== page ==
On 16 December 1838, a group of around 470 Boer people (Afrikaners) were besieged by more than 10,000 Zulu warriors on the banks of the Blood River in Natal, South Africa. This led to one of the bloodiest and memorable battles in our nation’s history.
The Boer’s struggle for independence started in 1835 after the Cape Colony and Natal were invaded by the British. The Boer was not willing to serve under the English and moved inland, a movement known as The Great Trek. The almost 10,000 Boers who participated in the Trek were called Voortrekkers.
Commander Piet Retief chose to travel to Natal where he petitioned the King of the Zulus, Dingane, for a piece of land between the Tugela and Umzimvubu rivers up to the Drakensberg Mountains.
On the 4th of February 1838 Dingane signed the treaty which awarded the land to Boers. He invited the Retief-group to a Zulu dance on the 6th of February. During the ceremony, Dingane suddenly called out: “Bulalani abathakati!” (kill the magicians). The Boers were tied up and dragged outside the village where they were beaten to death with knopkieries. The remaining Boers were attacked in their laager, causing the deaths of a further 282 people.
The Natal Voortrekkers sent for and chose Commander Andries Pretorius from the Eastern Cape as their leader. He immediately put together a Commando of 470 men with 64 wagons to return to Zululand. The families that stayed behind had become impoverished and did not have enough wagons to return back over the Drakensberg Mountains, so it was of the utmost importance that their men returned.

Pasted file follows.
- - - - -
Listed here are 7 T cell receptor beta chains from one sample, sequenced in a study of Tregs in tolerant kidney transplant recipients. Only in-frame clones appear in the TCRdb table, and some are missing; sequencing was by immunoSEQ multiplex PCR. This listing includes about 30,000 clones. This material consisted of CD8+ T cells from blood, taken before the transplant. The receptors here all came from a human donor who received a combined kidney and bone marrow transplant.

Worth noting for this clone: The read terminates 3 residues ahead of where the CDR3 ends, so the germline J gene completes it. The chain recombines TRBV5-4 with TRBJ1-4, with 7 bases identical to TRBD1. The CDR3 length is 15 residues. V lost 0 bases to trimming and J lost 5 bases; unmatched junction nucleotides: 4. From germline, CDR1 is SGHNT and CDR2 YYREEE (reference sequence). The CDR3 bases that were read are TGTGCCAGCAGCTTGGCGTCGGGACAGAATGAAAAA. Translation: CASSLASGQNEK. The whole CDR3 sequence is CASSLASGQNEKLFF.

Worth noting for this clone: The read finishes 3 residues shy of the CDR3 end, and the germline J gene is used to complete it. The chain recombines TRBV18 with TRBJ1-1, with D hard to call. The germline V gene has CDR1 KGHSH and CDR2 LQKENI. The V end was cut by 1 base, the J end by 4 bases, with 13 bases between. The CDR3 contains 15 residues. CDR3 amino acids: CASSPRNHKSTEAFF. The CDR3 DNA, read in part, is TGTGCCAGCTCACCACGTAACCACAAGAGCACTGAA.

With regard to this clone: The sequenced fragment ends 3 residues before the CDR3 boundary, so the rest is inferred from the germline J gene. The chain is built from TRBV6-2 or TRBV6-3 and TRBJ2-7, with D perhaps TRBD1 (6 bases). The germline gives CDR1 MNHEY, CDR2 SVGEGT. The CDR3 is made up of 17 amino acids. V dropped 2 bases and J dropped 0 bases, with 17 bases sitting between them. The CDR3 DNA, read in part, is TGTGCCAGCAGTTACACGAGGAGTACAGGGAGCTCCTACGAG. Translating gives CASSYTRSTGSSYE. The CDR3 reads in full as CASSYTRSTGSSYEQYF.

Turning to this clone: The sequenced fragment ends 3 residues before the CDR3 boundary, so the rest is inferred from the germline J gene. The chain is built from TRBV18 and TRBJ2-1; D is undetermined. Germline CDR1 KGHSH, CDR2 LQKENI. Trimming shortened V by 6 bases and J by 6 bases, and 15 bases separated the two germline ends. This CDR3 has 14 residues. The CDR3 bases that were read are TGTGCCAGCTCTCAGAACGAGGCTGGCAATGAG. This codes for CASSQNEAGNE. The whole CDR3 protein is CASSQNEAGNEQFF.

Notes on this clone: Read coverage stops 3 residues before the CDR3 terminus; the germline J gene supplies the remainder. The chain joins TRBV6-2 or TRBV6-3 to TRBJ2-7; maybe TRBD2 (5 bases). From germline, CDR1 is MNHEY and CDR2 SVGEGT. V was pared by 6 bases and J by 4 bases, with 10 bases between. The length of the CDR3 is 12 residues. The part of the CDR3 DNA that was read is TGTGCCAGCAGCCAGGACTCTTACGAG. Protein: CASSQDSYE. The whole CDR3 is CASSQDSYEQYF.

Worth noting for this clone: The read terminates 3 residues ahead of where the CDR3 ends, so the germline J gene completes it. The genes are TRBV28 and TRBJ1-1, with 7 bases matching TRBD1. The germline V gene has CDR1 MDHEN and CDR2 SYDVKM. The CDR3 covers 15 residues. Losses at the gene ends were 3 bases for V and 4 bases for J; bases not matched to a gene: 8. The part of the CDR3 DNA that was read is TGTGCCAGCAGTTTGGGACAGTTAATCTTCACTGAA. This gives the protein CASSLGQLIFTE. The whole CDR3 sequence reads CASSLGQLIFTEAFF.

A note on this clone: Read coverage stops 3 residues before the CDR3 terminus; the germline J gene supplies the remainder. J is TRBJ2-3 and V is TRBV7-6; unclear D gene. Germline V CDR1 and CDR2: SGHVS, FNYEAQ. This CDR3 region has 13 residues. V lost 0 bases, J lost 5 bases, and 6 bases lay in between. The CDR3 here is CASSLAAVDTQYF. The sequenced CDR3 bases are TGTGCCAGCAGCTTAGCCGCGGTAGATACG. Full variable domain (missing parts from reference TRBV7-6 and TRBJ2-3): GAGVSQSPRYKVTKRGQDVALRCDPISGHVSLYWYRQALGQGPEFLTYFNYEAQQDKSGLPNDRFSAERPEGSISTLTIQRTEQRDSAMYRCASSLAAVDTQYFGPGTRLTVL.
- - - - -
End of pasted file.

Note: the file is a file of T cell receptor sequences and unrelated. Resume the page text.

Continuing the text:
A lay-preacher by the name of Sarel Cilliers suggested that they make a vow with God. In return for victory in the battle, they would build a church, always honour the day and tell their children so that future generations would honour the vow they had made.
The Boer Commando pushed deeper into Natal and on the 15th of December drew a laager on the banks of the Ncome River, today known as Blood River. Pretorius chose a strategic spot for the laager which forced the Zulus to attack mainly from a north-westerly direction.
The Zulu leaders, Ndlela and Tambuza, decided that the first Zulu regiment to attack would be the Abafana (boys) with their black shields.
Sunday the 16th of December was a bright sunny day. The first attack started just after sunrise but neither the Black Shields, nor the White Shields could push through the defences. The 470 Boer shooters had a wide range whereas the area narrowed for the approaching Zulus.
By 12 o’clock in the afternoon, the battle was over. The laager was surrounded by dead and dying bodies. Many of the wounded fled into the river which caused the water to turn red, giving it the name, Blood River.
Today is The Day of the Vow. I am a descendant of those Boer people and I have the choice to honour it or not. My children are English-speaking South Africans and identify themselves in that manner. I do however, on the 16th of December, tell them the story of Blood River, for them to do with as they please.